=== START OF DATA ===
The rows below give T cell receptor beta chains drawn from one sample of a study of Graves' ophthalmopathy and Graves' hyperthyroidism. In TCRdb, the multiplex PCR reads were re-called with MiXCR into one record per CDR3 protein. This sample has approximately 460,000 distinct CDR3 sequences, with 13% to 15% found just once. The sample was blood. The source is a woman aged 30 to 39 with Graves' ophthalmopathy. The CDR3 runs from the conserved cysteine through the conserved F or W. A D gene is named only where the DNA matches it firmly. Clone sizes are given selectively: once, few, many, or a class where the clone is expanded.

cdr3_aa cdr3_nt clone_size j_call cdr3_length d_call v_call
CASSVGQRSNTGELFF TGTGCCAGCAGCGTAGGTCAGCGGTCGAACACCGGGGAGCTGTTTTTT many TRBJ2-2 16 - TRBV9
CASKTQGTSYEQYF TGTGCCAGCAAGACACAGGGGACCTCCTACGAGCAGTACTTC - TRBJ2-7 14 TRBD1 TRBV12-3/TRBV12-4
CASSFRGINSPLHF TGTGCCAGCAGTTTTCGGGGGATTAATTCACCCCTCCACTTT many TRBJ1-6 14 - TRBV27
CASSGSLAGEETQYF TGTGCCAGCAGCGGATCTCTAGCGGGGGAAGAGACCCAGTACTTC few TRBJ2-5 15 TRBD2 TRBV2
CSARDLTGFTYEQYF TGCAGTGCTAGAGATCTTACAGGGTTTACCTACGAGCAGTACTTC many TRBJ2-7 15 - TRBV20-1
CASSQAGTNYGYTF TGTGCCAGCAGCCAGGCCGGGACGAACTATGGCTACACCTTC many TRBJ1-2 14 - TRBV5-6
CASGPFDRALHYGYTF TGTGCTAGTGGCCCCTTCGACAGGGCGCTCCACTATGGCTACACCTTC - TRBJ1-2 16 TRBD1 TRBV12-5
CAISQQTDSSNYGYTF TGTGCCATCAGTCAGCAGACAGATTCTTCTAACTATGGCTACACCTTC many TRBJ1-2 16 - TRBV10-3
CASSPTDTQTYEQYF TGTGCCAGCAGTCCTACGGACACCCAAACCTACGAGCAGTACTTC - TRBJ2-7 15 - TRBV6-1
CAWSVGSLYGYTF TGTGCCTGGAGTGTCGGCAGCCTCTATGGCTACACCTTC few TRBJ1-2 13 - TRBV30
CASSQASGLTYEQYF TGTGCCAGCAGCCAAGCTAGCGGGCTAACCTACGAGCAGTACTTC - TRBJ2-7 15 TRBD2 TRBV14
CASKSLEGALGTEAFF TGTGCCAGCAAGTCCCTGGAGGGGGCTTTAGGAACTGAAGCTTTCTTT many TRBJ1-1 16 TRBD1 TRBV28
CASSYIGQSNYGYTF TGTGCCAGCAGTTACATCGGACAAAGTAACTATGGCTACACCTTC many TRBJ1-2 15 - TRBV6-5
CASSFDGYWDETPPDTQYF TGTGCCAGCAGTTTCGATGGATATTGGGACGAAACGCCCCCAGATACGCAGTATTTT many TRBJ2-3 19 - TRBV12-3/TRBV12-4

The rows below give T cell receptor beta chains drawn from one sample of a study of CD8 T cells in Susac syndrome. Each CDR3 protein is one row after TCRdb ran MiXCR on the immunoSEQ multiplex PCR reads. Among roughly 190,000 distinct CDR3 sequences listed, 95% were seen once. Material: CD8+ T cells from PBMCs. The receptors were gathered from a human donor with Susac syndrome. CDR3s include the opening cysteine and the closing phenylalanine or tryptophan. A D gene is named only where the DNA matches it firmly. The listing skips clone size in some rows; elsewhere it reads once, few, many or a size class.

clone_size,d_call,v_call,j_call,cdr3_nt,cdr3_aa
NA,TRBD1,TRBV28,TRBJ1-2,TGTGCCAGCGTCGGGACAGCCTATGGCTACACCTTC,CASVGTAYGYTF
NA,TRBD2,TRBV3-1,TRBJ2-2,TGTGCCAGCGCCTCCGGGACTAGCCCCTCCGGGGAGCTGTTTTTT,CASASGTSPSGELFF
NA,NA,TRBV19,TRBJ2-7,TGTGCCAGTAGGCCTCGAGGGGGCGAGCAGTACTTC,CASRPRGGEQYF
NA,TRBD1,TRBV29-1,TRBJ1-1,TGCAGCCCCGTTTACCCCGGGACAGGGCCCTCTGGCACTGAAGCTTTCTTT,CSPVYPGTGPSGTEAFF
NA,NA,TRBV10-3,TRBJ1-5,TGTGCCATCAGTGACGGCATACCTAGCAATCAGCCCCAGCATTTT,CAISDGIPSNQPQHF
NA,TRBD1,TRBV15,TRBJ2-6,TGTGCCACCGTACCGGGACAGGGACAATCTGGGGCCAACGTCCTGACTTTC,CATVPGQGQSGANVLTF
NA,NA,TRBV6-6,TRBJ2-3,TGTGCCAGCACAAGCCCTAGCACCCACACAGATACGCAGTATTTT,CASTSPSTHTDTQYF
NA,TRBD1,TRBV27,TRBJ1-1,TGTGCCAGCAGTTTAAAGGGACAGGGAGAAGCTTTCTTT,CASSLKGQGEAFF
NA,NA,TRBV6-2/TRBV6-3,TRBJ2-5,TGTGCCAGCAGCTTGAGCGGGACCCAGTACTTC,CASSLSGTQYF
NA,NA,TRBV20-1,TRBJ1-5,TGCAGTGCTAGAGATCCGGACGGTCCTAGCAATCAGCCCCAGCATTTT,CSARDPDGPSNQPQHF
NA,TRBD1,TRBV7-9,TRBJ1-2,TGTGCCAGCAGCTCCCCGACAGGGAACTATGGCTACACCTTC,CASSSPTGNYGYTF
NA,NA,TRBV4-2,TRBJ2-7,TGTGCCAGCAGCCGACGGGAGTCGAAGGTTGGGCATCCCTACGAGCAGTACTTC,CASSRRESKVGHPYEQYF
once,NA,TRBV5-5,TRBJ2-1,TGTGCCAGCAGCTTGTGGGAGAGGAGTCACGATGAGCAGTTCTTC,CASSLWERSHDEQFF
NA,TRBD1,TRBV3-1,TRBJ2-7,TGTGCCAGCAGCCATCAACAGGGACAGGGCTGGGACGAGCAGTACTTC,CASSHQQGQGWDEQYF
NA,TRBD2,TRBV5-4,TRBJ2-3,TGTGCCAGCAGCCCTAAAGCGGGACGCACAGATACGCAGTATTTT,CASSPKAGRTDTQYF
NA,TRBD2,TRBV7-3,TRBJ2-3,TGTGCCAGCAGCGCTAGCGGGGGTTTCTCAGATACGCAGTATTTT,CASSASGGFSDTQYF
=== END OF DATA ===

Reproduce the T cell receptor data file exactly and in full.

The rows below give T cell receptor beta chains drawn from one sample of a study of Graves' ophthalmopathy and Graves' hyperthyroidism. In TCRdb, the multiplex PCR reads were re-called with MiXCR into one record per CDR3 protein. This sample has approximately 460,000 distinct CDR3 sequences, with 13% to 15% found just once. The sample was blood. The source is a woman aged 30 to 39 with Graves' ophthalmopathy. The CDR3 runs from the conserved cysteine through the conserved F or W. A D gene is named only where the DNA matches it firmly. Clone sizes are given selectively: once, few, many, or a class where the clone is expanded.

cdr3_aa cdr3_nt clone_size j_call cdr3_length d_call v_call
CASSVGQRSNTGELFF TGTGCCAGCAGCGTAGGTCAGCGGTCGAACACCGGGGAGCTGTTTTTT many TRBJ2-2 16 - TRBV9
CASKTQGTSYEQYF TGTGCCAGCAAGACACAGGGGACCTCCTACGAGCAGTACTTC - TRBJ2-7 14 TRBD1 TRBV12-3/TRBV12-4
CASSFRGINSPLHF TGTGCCAGCAGTTTTCGGGGGATTAATTCACCCCTCCACTTT many TRBJ1-6 14 - TRBV27
CASSGSLAGEETQYF TGTGCCAGCAGCGGATCTCTAGCGGGGGAAGAGACCCAGTACTTC few TRBJ2-5 15 TRBD2 TRBV2
CSARDLTGFTYEQYF TGCAGTGCTAGAGATCTTACAGGGTTTACCTACGAGCAGTACTTC many TRBJ2-7 15 - TRBV20-1
CASSQAGTNYGYTF TGTGCCAGCAGCCAGGCCGGGACGAACTATGGCTACACCTTC many TRBJ1-2 14 - TRBV5-6
CASGPFDRALHYGYTF TGTGCTAGTGGCCCCTTCGACAGGGCGCTCCACTATGGCTACACCTTC - TRBJ1-2 16 TRBD1 TRBV12-5
CAISQQTDSSNYGYTF TGTGCCATCAGTCAGCAGACAGATTCTTCTAACTATGGCTACACCTTC many TRBJ1-2 16 - TRBV10-3
CASSPTDTQTYEQYF TGTGCCAGCAGTCCTACGGACACCCAAACCTACGAGCAGTACTTC - TRBJ2-7 15 - TRBV6-1
CAWSVGSLYGYTF TGTGCCTGGAGTGTCGGCAGCCTCTATGGCTACACCTTC few TRBJ1-2 13 - TRBV30
CASSQASGLTYEQYF TGTGCCAGCAGCCAAGCTAGCGGGCTAACCTACGAGCAGTACTTC - TRBJ2-7 15 TRBD2 TRBV14
CASKSLEGALGTEAFF TGTGCCAGCAAGTCCCTGGAGGGGGCTTTAGGAACTGAAGCTTTCTTT many TRBJ1-1 16 TRBD1 TRBV28
CASSYIGQSNYGYTF TGTGCCAGCAGTTACATCGGACAAAGTAACTATGGCTACACCTTC many TRBJ1-2 15 - TRBV6-5
CASSFDGYWDETPPDTQYF TGTGCCAGCAGTTTCGATGGATATTGGGACGAAACGCCCCCAGATACGCAGTATTTT many TRBJ2-3 19 - TRBV12-3/TRBV12-4

The rows below give T cell receptor beta chains drawn from one sample of a study of CD8 T cells in Susac syndrome. Each CDR3 protein is one row after TCRdb ran MiXCR on the immunoSEQ multiplex PCR reads. Among roughly 190,000 distinct CDR3 sequences listed, 95% were seen once. Material: CD8+ T cells from PBMCs. The receptors were gathered from a human donor with Susac syndrome. CDR3s include the opening cysteine and the closing phenylalanine or tryptophan. A D gene is named only where the DNA matches it firmly. The listing skips clone size in some rows; elsewhere it reads once, few, many or a size class.

clone_size,d_call,v_call,j_call,cdr3_nt,cdr3_aa
NA,TRBD1,TRBV28,TRBJ1-2,TGTGCCAGCGTCGGGACAGCCTATGGCTACACCTTC,CASVGTAYGYTF
NA,TRBD2,TRBV3-1,TRBJ2-2,TGTGCCAGCGCCTCCGGGACTAGCCCCTCCGGGGAGCTGTTTTTT,CASASGTSPSGELFF
NA,NA,TRBV19,TRBJ2-7,TGTGCCAGTAGGCCTCGAGGGGGCGAGCAGTACTTC,CASRPRGGEQYF
NA,TRBD1,TRBV29-1,TRBJ1-1,TGCAGCCCCGTTTACCCCGGGACAGGGCCCTCTGGCACTGAAGCTTTCTTT,CSPVYPGTGPSGTEAFF
NA,NA,TRBV10-3,TRBJ1-5,TGTGCCATCAGTGACGGCATACCTAGCAATCAGCCCCAGCATTTT,CAISDGIPSNQPQHF
NA,TRBD1,TRBV15,TRBJ2-6,TGTGCCACCGTACCGGGACAGGGACAATCTGGGGCCAACGTCCTGACTTTC,CATVPGQGQSGANVLTF
NA,NA,TRBV6-6,TRBJ2-3,TGTGCCAGCACAAGCCCTAGCACCCACACAGATACGCAGTATTTT,CASTSPSTHTDTQYF
NA,TRBD1,TRBV27,TRBJ1-1,TGTGCCAGCAGTTTAAAGGGACAGGGAGAAGCTTTCTTT,CASSLKGQGEAFF
NA,NA,TRBV6-2/TRBV6-3,TRBJ2-5,TGTGCCAGCAGCTTGAGCGGGACCCAGTACTTC,CASSLSGTQYF
NA,NA,TRBV20-1,TRBJ1-5,TGCAGTGCTAGAGATCCGGACGGTCCTAGCAATCAGCCCCAGCATTTT,CSARDPDGPSNQPQHF
NA,TRBD1,TRBV7-9,TRBJ1-2,TGTGCCAGCAGCTCCCCGACAGGGAACTATGGCTACACCTTC,CASSSPTGNYGYTF
NA,NA,TRBV4-2,TRBJ2-7,TGTGCCAGCAGCCGACGGGAGTCGAAGGTTGGGCATCCCTACGAGCAGTACTTC,CASSRRESKVGHPYEQYF
once,NA,TRBV5-5,TRBJ2-1,TGTGCCAGCAGCTTGTGGGAGAGGAGTCACGATGAGCAGTTCTTC,CASSLWERSHDEQFF
NA,TRBD1,TRBV3-1,TRBJ2-7,TGTGCCAGCAGCCATCAACAGGGACAGGGCTGGGACGAGCAGTACTTC,CASSHQQGQGWDEQYF
NA,TRBD2,TRBV5-4,TRBJ2-3,TGTGCCAGCAGCCCTAAAGCGGGACGCACAGATACGCAGTATTTT,CASSPKAGRTDTQYF
NA,TRBD2,TRBV7-3,TRBJ2-3,TGTGCCAGCAGCGCTAGCGGGGGTTTCTCAGATACGCAGTATTTT,CASSASGGFSDTQYF